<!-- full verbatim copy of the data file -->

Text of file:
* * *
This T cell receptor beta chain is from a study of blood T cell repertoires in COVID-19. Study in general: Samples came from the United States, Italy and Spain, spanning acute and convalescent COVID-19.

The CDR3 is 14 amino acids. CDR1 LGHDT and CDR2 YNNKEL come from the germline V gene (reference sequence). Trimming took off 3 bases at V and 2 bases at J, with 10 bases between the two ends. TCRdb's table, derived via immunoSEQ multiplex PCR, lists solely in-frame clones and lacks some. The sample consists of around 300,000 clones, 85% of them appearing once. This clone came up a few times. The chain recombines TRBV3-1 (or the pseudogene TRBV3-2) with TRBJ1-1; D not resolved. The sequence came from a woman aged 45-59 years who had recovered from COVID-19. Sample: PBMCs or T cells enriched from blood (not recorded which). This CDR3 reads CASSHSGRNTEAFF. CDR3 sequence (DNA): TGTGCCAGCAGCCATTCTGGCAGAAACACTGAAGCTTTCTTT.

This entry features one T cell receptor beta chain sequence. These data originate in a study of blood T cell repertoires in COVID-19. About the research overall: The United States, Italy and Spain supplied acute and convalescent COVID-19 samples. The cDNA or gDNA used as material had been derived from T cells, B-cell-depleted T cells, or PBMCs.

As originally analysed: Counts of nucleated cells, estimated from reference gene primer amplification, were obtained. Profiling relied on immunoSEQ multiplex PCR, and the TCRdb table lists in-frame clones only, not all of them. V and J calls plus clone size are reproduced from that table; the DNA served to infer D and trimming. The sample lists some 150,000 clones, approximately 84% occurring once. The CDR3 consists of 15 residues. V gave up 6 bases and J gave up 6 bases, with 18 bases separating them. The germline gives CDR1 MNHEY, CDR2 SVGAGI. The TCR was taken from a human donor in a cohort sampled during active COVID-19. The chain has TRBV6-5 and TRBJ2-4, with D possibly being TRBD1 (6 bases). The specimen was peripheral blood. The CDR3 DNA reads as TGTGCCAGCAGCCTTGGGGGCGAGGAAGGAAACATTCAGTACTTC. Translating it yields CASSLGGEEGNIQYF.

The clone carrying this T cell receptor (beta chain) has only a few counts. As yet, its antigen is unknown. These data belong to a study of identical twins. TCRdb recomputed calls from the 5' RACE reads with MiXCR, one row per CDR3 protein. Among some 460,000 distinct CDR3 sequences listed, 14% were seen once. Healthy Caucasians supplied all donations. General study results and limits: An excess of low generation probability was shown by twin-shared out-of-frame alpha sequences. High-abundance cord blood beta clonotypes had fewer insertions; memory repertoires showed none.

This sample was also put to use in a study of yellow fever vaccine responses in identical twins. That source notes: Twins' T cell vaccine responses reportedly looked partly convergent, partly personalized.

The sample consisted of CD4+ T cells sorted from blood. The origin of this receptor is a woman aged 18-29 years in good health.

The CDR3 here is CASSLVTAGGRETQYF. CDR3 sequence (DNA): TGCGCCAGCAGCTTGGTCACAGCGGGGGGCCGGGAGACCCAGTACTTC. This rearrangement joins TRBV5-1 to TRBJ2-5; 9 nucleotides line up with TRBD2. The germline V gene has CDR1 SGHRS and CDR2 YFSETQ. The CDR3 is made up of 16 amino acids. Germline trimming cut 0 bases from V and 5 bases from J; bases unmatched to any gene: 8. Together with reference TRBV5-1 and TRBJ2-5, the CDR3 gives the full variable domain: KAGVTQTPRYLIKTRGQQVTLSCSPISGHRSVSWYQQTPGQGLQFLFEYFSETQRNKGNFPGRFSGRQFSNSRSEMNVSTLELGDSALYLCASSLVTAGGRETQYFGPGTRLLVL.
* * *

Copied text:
This T cell receptor beta chain is from a study of blood T cell repertoires in COVID-19. Study in general: Samples came from the United States, Italy and Spain, spanning acute and convalescent COVID-19.

The CDR3 is 14 amino acids. CDR1 LGHDT and CDR2 YNNKEL come from the germline V gene (reference sequence). Trimming took off 3 bases at V and 2 bases at J, with 10 bases between the two ends. TCRdb's table, derived via immunoSEQ multiplex PCR, lists solely in-frame clones and lacks some. The sample consists of around 300,000 clones, 85% of them appearing once. This clone came up a few times. The chain recombines TRBV3-1 (or the pseudogene TRBV3-2) with TRBJ1-1; D not resolved. The sequence came from a woman aged 45-59 years who had recovered from COVID-19. Sample: PBMCs or T cells enriched from blood (not recorded which). This CDR3 reads CASSHSGRNTEAFF. CDR3 sequence (DNA): TGTGCCAGCAGCCATTCTGGCAGAAACACTGAAGCTTTCTTT.

This entry features one T cell receptor beta chain sequence. These data originate in a study of blood T cell repertoires in COVID-19. About the research overall: The United States, Italy and Spain supplied acute and convalescent COVID-19 samples. The cDNA or gDNA used as material had been derived from T cells, B-cell-depleted T cells, or PBMCs.

As originally analysed: Counts of nucleated cells, estimated from reference gene primer amplification, were obtained. Profiling relied on immunoSEQ multiplex PCR, and the TCRdb table lists in-frame clones only, not all of them. V and J calls plus clone size are reproduced from that table; the DNA served to infer D and trimming. The sample lists some 150,000 clones, approximately 84% occurring once. The CDR3 consists of 15 residues. V gave up 6 bases and J gave up 6 bases, with 18 bases separating them. The germline gives CDR1 MNHEY, CDR2 SVGAGI. The TCR was taken from a human donor in a cohort sampled during active COVID-19. The chain has TRBV6-5 and TRBJ2-4, with D possibly being TRBD1 (6 bases). The specimen was peripheral blood. The CDR3 DNA reads as TGTGCCAGCAGCCTTGGGGGCGAGGAAGGAAACATTCAGTACTTC. Translating it yields CASSLGGEEGNIQYF.

The clone carrying this T cell receptor (beta chain) has only a few counts. As yet, its antigen is unknown. These data belong to a study of identical twins. TCRdb recomputed calls from the 5' RACE reads with MiXCR, one row per CDR3 protein. Among some 460,000 distinct CDR3 sequences listed, 14% were seen once. Healthy Caucasians supplied all donations. General study results and limits: An excess of low generation probability was shown by twin-shared out-of-frame alpha sequences. High-abundance cord blood beta clonotypes had fewer insertions; memory repertoires showed none.

This sample was also put to use in a study of yellow fever vaccine responses in identical twins. That source notes: Twins' T cell vaccine responses reportedly looked partly convergent, partly personalized.

The sample consisted of CD4+ T cells sorted from blood. The origin of this receptor is a woman aged 18-29 years in good health.

The CDR3 here is CASSLVTAGGRETQYF. CDR3 sequence (DNA): TGCGCCAGCAGCTTGGTCACAGCGGGGGGCCGGGAGACCCAGTACTTC. This rearrangement joins TRBV5-1 to TRBJ2-5; 9 nucleotides line up with TRBD2. The germline V gene has CDR1 SGHRS and CDR2 YFSETQ. The CDR3 is made up of 16 amino acids. Germline trimming cut 0 bases from V and 5 bases from J; bases unmatched to any gene: 8. Together with reference TRBV5-1 and TRBJ2-5, the CDR3 gives the full variable domain: KAGVTQTPRYLIKTRGQQVTLSCSPISGHRSVSWYQQTPGQGLQFLFEYFSETQRNKGNFPGRFSGRQFSNSRSEMNVSTLELGDSALYLCASSLVTAGGRETQYFGPGTRLLVL.